Japan’s Meteorological Agency has issued a heatstroke warning. The early summer heat wave and atmospheric conditions over the Pacific indicate this will be a “hotter than normal” summer. The number of heat-related medical patients reported between July 9 and July 15 were 2,483, compared to 979 the previous week. (News on Japan) As the temperature rises in Japan, some good news comes out of Tepco. They announced the third of a triple-unit gas turbine power system has begun operation. The first two were started on June 29 and July 12, respectively. Total electrical output for the three is 804 MWe. (TEPCO press release) This, combined with the expected full-power output from Oi unit #4 at some point this weekend, should help avert power shortages as the summer begins to bake the island nation.
- The first fuel bundles have been removed from F. Daiichi unit #4 spent fuel pool. The first was removed on Wednesday and second fuel bundle was removed Thursday. They have been inspected for any possible corrosion or damage from being cooled with seawater, with no follow-up report of finding any. The bundles were slid into plastic protective sleeves and placed inside a “transport vessel” for storage. (Yomiuri Shimbun) In addition, Tepco has released pictures of the removal of the first bundle… http://photo.tepco.co.jp/en/date/2012/201207-e/120719_01e.html
- The Hamaoka nuclear power station on Tokyo Bay has held a power blackout drill, simulating what happened to Fukushima Daiichi on 3/11/11. The Hamaoka nukes were the first to be ordered shut down by former PM Naoto Kan in May, 2011, because of fear of an earthquake and tsunami similar to the one on 3/11/11 which might happen within the next 30 years. The drill dealt with emergency actions during the first two hours of such a natural calamity. Some 4,000 people took part in the exercise. (Japan Times)
- Although the extreme earthquake of 3/11/11 did not seem to have damaged F. Daiichi, the government is stepping up quake analysis for Japan’s nukes, nonetheless. One nuke of most concern is the Shika nuclear facility in Ishikawa Prefecture. A 900 meter-long crack in the bedrock under the property has been recently discovered. It is not known whether it is seismic or merely a geologic anomaly that cannot cause or contribute to a quake. Another crack was also discovered near the Oi nuclear power complex, and whether or not it is seismic is not known. As a result, NISA has ordered a full analysis because the cracks were unknown when the plants were designed and built. Expert opinions on the crack near Oi were heard on Tuesday, which were generally in favor of the “non-seismic” conclusion. However, NISA ordered Kepco (the Oi owners) to run a full evaluation “just in case”. (Yomiuri Shimbun)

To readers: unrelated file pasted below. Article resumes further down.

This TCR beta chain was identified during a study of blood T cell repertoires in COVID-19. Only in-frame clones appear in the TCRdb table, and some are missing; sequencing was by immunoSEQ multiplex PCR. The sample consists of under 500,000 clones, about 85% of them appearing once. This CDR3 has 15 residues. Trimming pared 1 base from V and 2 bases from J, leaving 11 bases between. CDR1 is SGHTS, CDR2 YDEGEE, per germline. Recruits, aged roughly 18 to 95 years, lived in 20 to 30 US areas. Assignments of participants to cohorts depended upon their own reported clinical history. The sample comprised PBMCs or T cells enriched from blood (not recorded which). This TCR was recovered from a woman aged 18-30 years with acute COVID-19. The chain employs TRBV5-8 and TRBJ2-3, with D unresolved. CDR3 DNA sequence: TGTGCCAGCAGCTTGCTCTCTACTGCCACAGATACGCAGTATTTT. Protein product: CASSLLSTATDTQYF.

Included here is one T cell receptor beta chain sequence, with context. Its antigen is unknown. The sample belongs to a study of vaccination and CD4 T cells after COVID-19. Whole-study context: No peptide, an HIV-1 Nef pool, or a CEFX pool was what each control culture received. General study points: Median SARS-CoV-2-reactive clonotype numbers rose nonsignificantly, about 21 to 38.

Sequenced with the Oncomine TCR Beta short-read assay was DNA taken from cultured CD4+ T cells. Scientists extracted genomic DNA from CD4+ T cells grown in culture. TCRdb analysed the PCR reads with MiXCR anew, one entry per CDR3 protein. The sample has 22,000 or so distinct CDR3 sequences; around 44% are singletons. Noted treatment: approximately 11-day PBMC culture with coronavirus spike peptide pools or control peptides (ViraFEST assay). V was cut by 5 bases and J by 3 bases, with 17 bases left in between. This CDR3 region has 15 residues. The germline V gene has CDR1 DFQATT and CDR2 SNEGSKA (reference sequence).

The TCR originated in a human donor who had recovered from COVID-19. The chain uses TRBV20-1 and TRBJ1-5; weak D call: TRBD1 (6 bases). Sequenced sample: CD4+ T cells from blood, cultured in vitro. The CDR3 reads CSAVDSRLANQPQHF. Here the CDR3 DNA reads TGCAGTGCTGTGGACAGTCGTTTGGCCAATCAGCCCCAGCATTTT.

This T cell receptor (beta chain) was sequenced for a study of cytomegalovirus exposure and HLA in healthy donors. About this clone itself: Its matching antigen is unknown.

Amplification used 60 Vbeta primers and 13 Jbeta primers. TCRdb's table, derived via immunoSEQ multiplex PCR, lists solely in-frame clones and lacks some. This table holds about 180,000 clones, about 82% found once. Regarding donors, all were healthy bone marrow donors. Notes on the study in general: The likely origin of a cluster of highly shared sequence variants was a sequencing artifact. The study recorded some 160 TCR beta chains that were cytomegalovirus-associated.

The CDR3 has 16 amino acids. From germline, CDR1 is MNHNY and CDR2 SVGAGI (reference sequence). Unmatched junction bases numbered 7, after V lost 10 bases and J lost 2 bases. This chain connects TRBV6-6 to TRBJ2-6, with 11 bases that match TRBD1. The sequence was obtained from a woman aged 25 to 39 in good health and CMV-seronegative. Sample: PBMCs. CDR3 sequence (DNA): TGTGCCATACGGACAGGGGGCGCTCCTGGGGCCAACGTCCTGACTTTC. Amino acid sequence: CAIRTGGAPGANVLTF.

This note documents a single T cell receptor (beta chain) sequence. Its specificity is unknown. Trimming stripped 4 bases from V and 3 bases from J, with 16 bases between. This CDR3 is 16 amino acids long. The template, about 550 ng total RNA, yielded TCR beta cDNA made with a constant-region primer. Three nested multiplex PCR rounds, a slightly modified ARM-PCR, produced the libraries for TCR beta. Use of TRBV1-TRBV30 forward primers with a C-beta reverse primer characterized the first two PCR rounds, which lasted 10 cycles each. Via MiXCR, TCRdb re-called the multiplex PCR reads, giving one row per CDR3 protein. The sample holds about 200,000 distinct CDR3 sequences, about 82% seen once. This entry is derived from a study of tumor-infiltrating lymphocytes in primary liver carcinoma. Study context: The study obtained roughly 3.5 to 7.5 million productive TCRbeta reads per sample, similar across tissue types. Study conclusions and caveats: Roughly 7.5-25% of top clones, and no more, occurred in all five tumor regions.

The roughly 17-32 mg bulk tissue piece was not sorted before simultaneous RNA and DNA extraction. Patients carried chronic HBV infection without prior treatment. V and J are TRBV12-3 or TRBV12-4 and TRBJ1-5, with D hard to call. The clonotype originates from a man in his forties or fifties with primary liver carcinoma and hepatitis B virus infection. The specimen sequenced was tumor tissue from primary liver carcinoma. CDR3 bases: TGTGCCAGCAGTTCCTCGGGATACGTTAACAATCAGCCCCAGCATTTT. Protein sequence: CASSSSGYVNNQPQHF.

- Fukushima University plans on opening a research center to study the long-tern effects of radioactive contamination. It is hoped the center will be fully operational early next year. The research center will be supported by Hiroshima University, Nagasaki University, University of Tsukubam (Ibaraki Prefecture), and the National Institute of Radiological Sciences. International support will come from a state university in Belarus. University vice president Takayuki Takahashi said, “Environmental radiation research will be a long battle.” The center will study the movement of substances through the environment, the migration of the materials through the food chain, and “environmental regeneration”. (Japan Times) comment – Environmental regeneration? What regeneration? There is no evidence for any actual environmental damage due to the Fukushima accident. With no damage, how can there be regeneration? All the actual damage was due to the massive tsunami. Why not a study center on regeneration of tsunami damage?
- America’s National Academy of Sciences has established a committee to study the F. Daiichi accident. Representatives of the American nuclear power industry and the Nuclear Regulatory Commission took part in the first meeting on Thursday. Both groups said they have taken steps to insure against the possibility of a prolonged full station blackout, like the one that occurred at Fukushima. Because overconfidence was at least partly to blame for the Japanese crisis, everyone agreed to take steps to insure it would not happen in the United States. On other issue to be addressed was the negative effect of government meddling during the critical stages of the accident. The committee wants to insure that a similar situation never happens with American plants (NHK World)